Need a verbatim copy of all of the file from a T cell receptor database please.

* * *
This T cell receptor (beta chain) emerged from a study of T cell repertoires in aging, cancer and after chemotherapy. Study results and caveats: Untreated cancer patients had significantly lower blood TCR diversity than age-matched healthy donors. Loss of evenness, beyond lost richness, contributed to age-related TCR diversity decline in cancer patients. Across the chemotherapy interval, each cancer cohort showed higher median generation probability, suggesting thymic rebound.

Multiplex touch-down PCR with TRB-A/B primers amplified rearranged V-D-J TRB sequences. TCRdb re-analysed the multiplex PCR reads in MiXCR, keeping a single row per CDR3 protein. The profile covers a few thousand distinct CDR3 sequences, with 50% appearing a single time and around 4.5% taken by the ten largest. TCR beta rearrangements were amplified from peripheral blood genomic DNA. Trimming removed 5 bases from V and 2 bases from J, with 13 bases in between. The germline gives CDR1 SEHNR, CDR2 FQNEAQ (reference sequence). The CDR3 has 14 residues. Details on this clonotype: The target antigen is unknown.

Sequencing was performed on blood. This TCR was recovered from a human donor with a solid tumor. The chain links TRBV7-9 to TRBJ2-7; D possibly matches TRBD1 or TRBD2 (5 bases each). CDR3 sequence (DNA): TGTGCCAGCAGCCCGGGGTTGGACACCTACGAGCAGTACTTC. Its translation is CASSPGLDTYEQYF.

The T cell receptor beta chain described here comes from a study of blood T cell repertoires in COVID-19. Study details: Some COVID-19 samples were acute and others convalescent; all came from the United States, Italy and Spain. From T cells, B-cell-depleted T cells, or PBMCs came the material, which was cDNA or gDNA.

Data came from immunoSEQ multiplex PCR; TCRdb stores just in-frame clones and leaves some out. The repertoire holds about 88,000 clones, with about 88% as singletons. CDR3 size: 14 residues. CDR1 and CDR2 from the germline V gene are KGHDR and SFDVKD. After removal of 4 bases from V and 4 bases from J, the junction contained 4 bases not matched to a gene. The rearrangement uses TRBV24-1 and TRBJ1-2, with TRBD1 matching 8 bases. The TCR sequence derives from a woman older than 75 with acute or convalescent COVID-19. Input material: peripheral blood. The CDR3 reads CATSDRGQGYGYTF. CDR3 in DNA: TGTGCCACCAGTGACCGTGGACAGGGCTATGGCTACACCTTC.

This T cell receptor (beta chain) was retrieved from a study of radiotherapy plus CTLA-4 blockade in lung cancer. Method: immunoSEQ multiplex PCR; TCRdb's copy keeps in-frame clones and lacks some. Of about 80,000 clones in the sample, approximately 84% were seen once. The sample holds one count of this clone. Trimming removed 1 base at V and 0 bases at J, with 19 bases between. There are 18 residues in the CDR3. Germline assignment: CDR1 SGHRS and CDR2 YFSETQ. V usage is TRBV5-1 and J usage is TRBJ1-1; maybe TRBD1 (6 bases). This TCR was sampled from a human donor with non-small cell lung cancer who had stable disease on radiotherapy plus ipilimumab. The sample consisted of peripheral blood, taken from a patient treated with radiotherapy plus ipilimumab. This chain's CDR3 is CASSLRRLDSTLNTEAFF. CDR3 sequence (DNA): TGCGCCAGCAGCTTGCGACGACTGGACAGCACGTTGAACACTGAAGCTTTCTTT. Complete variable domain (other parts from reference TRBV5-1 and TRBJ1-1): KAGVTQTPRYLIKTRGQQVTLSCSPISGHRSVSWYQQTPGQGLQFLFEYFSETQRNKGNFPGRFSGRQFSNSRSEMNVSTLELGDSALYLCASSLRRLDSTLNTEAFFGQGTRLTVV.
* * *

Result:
This T cell receptor (beta chain) emerged from a study of T cell repertoires in aging, cancer and after chemotherapy. Study results and caveats: Untreated cancer patients had significantly lower blood TCR diversity than age-matched healthy donors. Loss of evenness, beyond lost richness, contributed to age-related TCR diversity decline in cancer patients. Across the chemotherapy interval, each cancer cohort showed higher median generation probability, suggesting thymic rebound.

Multiplex touch-down PCR with TRB-A/B primers amplified rearranged V-D-J TRB sequences. TCRdb re-analysed the multiplex PCR reads in MiXCR, keeping a single row per CDR3 protein. The profile covers a few thousand distinct CDR3 sequences, with 50% appearing a single time and around 4.5% taken by the ten largest. TCR beta rearrangements were amplified from peripheral blood genomic DNA. Trimming removed 5 bases from V and 2 bases from J, with 13 bases in between. The germline gives CDR1 SEHNR, CDR2 FQNEAQ (reference sequence). The CDR3 has 14 residues. Details on this clonotype: The target antigen is unknown.

Sequencing was performed on blood. This TCR was recovered from a human donor with a solid tumor. The chain links TRBV7-9 to TRBJ2-7; D possibly matches TRBD1 or TRBD2 (5 bases each). CDR3 sequence (DNA): TGTGCCAGCAGCCCGGGGTTGGACACCTACGAGCAGTACTTC. Its translation is CASSPGLDTYEQYF.

The T cell receptor beta chain described here comes from a study of blood T cell repertoires in COVID-19. Study details: Some COVID-19 samples were acute and others convalescent; all came from the United States, Italy and Spain. From T cells, B-cell-depleted T cells, or PBMCs came the material, which was cDNA or gDNA.

Data came from immunoSEQ multiplex PCR; TCRdb stores just in-frame clones and leaves some out. The repertoire holds about 88,000 clones, with about 88% as singletons. CDR3 size: 14 residues. CDR1 and CDR2 from the germline V gene are KGHDR and SFDVKD. After removal of 4 bases from V and 4 bases from J, the junction contained 4 bases not matched to a gene. The rearrangement uses TRBV24-1 and TRBJ1-2, with TRBD1 matching 8 bases. The TCR sequence derives from a woman older than 75 with acute or convalescent COVID-19. Input material: peripheral blood. The CDR3 reads CATSDRGQGYGYTF. CDR3 in DNA: TGTGCCACCAGTGACCGTGGACAGGGCTATGGCTACACCTTC.

This T cell receptor (beta chain) was retrieved from a study of radiotherapy plus CTLA-4 blockade in lung cancer. Method: immunoSEQ multiplex PCR; TCRdb's copy keeps in-frame clones and lacks some. Of about 80,000 clones in the sample, approximately 84% were seen once. The sample holds one count of this clone. Trimming removed 1 base at V and 0 bases at J, with 19 bases between. There are 18 residues in the CDR3. Germline assignment: CDR1 SGHRS and CDR2 YFSETQ. V usage is TRBV5-1 and J usage is TRBJ1-1; maybe TRBD1 (6 bases). This TCR was sampled from a human donor with non-small cell lung cancer who had stable disease on radiotherapy plus ipilimumab. The sample consisted of peripheral blood, taken from a patient treated with radiotherapy plus ipilimumab. This chain's CDR3 is CASSLRRLDSTLNTEAFF. CDR3 sequence (DNA): TGCGCCAGCAGCTTGCGACGACTGGACAGCACGTTGAACACTGAAGCTTTCTTT. Complete variable domain (other parts from reference TRBV5-1 and TRBJ1-1): KAGVTQTPRYLIKTRGQQVTLSCSPISGHRSVSWYQQTPGQGLQFLFEYFSETQRNKGNFPGRFSGRQFSNSRSEMNVSTLELGDSALYLCASSLRRLDSTLNTEAFFGQGTRLTVV.